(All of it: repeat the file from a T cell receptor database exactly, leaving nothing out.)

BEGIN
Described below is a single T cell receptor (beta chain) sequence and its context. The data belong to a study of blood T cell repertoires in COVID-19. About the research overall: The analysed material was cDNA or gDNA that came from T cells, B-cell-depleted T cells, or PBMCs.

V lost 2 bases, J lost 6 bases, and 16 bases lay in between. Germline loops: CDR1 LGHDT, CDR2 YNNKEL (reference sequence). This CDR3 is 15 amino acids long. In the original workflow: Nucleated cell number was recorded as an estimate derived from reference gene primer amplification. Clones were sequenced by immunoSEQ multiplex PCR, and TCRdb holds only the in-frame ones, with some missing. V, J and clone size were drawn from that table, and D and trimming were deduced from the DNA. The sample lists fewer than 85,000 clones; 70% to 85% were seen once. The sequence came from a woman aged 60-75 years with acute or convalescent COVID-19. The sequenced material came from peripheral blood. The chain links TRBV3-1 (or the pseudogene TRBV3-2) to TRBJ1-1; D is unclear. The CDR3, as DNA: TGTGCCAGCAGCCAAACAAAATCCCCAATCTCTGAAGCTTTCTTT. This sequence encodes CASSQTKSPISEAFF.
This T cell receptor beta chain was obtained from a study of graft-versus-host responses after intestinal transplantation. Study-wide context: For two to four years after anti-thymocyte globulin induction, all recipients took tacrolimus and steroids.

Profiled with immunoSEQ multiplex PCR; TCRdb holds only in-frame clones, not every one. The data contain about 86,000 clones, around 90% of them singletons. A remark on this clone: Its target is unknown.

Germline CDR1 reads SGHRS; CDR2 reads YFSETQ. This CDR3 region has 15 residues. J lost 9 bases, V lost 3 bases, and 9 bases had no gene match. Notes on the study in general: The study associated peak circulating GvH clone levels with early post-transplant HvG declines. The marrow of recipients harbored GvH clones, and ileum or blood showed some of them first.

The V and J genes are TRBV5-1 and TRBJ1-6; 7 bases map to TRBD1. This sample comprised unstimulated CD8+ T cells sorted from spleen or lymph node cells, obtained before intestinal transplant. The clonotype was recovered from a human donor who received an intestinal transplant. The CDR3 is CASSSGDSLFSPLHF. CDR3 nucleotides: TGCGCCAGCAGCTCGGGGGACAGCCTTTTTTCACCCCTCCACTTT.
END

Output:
Described below is a single T cell receptor (beta chain) sequence and its context. The data belong to a study of blood T cell repertoires in COVID-19. About the research overall: The analysed material was cDNA or gDNA that came from T cells, B-cell-depleted T cells, or PBMCs.

V lost 2 bases, J lost 6 bases, and 16 bases lay in between. Germline loops: CDR1 LGHDT, CDR2 YNNKEL (reference sequence). This CDR3 is 15 amino acids long. In the original workflow: Nucleated cell number was recorded as an estimate derived from reference gene primer amplification. Clones were sequenced by immunoSEQ multiplex PCR, and TCRdb holds only the in-frame ones, with some missing. V, J and clone size were drawn from that table, and D and trimming were deduced from the DNA. The sample lists fewer than 85,000 clones; 70% to 85% were seen once. The sequence came from a woman aged 60-75 years with acute or convalescent COVID-19. The sequenced material came from peripheral blood. The chain links TRBV3-1 (or the pseudogene TRBV3-2) to TRBJ1-1; D is unclear. The CDR3, as DNA: TGTGCCAGCAGCCAAACAAAATCCCCAATCTCTGAAGCTTTCTTT. This sequence encodes CASSQTKSPISEAFF.
This T cell receptor beta chain was obtained from a study of graft-versus-host responses after intestinal transplantation. Study-wide context: For two to four years after anti-thymocyte globulin induction, all recipients took tacrolimus and steroids.

Profiled with immunoSEQ multiplex PCR; TCRdb holds only in-frame clones, not every one. The data contain about 86,000 clones, around 90% of them singletons. A remark on this clone: Its target is unknown.

Germline CDR1 reads SGHRS; CDR2 reads YFSETQ. This CDR3 region has 15 residues. J lost 9 bases, V lost 3 bases, and 9 bases had no gene match. Notes on the study in general: The study associated peak circulating GvH clone levels with early post-transplant HvG declines. The marrow of recipients harbored GvH clones, and ileum or blood showed some of them first.

The V and J genes are TRBV5-1 and TRBJ1-6; 7 bases map to TRBD1. This sample comprised unstimulated CD8+ T cells sorted from spleen or lymph node cells, obtained before intestinal transplant. The clonotype was recovered from a human donor who received an intestinal transplant. The CDR3 is CASSSGDSLFSPLHF. CDR3 nucleotides: TGCGCCAGCAGCTCGGGGGACAGCCTTTTTTCACCCCTCCACTTT.